The daily Nebraskan. ([Lincoln, Neb.) 1901-current, February 09, 1973, SECOND SECTION, Page PAGE 2, Image 14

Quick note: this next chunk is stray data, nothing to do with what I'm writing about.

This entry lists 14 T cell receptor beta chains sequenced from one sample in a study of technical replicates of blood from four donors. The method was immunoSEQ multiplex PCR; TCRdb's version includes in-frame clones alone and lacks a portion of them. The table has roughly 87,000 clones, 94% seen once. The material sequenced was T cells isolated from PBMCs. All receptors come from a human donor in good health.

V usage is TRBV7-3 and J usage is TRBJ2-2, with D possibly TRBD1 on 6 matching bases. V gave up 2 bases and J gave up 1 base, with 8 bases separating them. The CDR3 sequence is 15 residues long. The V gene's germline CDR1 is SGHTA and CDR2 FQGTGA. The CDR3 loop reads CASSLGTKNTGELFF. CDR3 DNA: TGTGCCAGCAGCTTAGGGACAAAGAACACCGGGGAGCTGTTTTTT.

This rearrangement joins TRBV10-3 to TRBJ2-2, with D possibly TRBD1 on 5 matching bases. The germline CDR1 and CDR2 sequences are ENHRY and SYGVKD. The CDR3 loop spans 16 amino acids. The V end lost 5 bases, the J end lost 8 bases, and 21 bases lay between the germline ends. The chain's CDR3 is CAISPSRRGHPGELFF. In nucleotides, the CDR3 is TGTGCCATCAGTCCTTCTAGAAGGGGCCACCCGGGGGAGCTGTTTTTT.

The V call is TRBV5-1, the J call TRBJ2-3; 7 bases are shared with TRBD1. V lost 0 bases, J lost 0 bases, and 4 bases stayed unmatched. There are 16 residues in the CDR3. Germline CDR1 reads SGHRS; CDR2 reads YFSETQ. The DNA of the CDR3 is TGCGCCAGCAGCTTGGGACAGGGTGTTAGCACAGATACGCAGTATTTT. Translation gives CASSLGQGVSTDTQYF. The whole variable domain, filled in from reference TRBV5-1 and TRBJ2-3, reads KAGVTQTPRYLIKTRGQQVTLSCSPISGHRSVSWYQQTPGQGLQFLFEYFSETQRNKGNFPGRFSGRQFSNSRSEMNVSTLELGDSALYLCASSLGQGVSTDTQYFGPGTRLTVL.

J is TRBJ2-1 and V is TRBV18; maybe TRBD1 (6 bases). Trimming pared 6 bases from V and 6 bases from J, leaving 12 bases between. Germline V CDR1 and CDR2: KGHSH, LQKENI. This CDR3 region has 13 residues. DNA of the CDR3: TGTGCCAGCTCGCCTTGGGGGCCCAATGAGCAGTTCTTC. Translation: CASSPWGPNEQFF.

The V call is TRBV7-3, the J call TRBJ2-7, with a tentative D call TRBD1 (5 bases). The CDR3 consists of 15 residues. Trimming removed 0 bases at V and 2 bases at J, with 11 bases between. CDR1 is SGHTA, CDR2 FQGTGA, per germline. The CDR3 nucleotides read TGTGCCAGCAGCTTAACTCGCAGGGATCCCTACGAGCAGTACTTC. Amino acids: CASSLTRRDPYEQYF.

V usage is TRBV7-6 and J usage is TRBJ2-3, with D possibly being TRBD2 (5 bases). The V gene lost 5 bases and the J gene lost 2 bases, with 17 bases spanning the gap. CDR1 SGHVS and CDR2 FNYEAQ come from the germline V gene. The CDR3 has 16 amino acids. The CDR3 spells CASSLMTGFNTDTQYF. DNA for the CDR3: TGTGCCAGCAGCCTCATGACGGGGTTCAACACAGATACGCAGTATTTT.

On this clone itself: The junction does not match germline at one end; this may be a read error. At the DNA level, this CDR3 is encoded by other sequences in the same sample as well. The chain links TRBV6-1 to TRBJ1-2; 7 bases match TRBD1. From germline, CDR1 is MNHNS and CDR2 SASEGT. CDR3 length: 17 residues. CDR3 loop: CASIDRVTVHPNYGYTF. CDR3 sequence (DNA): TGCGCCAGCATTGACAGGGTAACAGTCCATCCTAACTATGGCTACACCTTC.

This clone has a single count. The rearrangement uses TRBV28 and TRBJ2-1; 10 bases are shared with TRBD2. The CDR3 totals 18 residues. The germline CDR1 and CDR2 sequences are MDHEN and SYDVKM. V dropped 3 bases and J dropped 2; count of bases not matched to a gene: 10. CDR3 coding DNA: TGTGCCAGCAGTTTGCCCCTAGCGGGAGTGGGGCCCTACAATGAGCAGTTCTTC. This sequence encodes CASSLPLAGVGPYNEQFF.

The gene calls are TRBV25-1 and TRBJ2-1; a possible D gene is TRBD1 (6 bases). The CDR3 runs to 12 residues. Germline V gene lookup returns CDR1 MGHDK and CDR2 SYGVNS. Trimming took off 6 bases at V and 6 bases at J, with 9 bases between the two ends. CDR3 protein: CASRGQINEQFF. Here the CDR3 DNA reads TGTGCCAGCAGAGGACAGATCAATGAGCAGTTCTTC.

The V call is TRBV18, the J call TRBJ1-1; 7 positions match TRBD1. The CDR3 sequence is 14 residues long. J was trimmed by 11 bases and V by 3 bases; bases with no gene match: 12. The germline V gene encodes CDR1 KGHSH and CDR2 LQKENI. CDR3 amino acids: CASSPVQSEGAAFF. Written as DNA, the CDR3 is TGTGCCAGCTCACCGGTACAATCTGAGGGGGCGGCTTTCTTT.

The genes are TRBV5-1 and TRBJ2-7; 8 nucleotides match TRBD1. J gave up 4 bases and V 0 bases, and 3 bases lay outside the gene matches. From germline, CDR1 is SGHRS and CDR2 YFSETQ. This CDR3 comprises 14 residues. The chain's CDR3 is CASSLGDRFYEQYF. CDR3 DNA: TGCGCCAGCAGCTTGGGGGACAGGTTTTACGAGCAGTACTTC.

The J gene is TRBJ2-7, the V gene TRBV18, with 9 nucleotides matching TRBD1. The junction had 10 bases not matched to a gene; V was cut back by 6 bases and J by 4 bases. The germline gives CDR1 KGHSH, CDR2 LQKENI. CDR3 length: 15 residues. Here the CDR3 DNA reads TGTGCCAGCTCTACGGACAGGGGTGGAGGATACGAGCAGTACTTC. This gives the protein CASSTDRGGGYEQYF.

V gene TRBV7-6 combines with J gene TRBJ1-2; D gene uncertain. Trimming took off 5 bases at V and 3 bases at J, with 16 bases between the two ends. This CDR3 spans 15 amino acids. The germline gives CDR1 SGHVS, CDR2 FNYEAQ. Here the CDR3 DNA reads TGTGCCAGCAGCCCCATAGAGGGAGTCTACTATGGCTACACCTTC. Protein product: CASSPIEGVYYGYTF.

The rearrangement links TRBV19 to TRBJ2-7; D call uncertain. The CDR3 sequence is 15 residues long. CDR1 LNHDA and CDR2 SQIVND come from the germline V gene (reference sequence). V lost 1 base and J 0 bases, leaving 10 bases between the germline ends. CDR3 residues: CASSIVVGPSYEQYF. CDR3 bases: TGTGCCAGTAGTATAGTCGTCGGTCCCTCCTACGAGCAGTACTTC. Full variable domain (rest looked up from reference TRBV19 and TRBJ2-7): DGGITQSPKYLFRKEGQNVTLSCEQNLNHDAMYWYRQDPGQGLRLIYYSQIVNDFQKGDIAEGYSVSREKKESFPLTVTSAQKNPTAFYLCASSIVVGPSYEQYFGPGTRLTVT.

page 2b TFwb if HJNIL homosexual tulles about life and p Joe Creason is a member of the Lincoln Gay Action Group (LING AG) and the UNL Gay Action Group. by Joe Creason I have a lot of problems with people who can't accept my gayness as positive, but at least I know who are my enemies. Persons have no qualms about letting their feelings toward "queers" being known. For the most part, however, I've been fortunate. I've never been physically attacked, despite the fact I've held hands with my lover in public. I've never been arrested by the police. I've never been fired from a job, although I've had to keep many happy things to myself to keep other individuals from "finding out" I've never had to tell Uncle Sam I'm unfit for service because of a high draft number. I consider myself lucky because I have been spared much of the oppression that confronts many gays. One good point about my gayness, however, is the opportunity to look objectively at straight people and how they treat one another. It's one of the greatest and saddest comedies I've had the good (or bad) fortune to watch. Because I do not choose to take part, I'm offered a balcony seat to view the antics of a society beset with the highest divorce rate, but unwilling to examine its conceptions of marriage and families. The society also considers sex as a commodity to be acquired with the proper deodorant or cologne, but it believes sex is not worth serious examination. This society constantly complains about the suburban rat race, while at the same time it is afraid to deviate from prescribed norms. In short, society is so guilty about not living up to the Puritan forefathers' expectations that the thought of alternatives are undermined by the rapidly failing institutions of yesterday. I pity straight men who are terror-struck when they are with men that they know are gay. While I realize such fears are taught by culture, I cannot ignore the problems that it causes. By commitment to such rigid roles a straight man hardly has the freedom to relax. ' rv I consciously reacted against these roles in junior high school when "good" boys talked about sex and "making it" with girls. Most of it was talk but it still seemed disturb me; the bull sessions between guys who described how far each girl "went" and the double standard between the "stud" who made it with girls and the "easy law" who submitted to his requests. I could never quite make the connection between this sexual sterility and "love." I did manage, however, to "adjust." I even dated and played the games of my friends, but not so seriously. I always have assumed that I was going to be a bachelor. Although I hadn't formulated the reasons for not marrying, I look back on those feelings as the beginning of my total rejection of the "straight" lifestyle. Each time I tried to fit into that niche, I felt stifled. I doubt whether I would have rejected those roles as readily had my sexual orientation been more conventional. The fact that a gay person can't fit into the traditional sex roles, such as families and children, makes it easier to look for alternatives. Many gay people are just as sexist as the rest of society, but the potential exists. For example, instead of two ready-made roles in which to fit, two gay males must make their own arrangements concerning who cooks, who washes dishes or who makes an employment change when a move is contemplated. They even have the freedom to choose who will be in their family through communal living or adoption of children. Although these decisions may be difficult, gay people at "After writing this article," Creason said, "I was faced with the agonizing decision of whether or not to allow my name to be printed with it. However, to print it without a name would decrease its impact and, in effect, endorse the status quo." least can feel proud that they've chosen their own lifestyle freely, and not because of social pressure. They also know that they're together because they love one another. Gayness gives freedom to enjoy life more completely. A person not bound by traditional sex roles, is more able to free himself. When these inhibitions are forgotten, it's easier to release a person's creativity. It also instills an appreciation of diversity in others and an increased consciousness of other minorities' problems. While I apprecaite the freedom gayness gives me, I resent the straight values that are forced down my throat. I'm not talking about the harassment that could be cured by legislation. Since I don't conform to the stereotype of a "faggot," I seldom receive direct harassment anyway. It does happen, however, to many persons and oppression remains constant shadow for gays.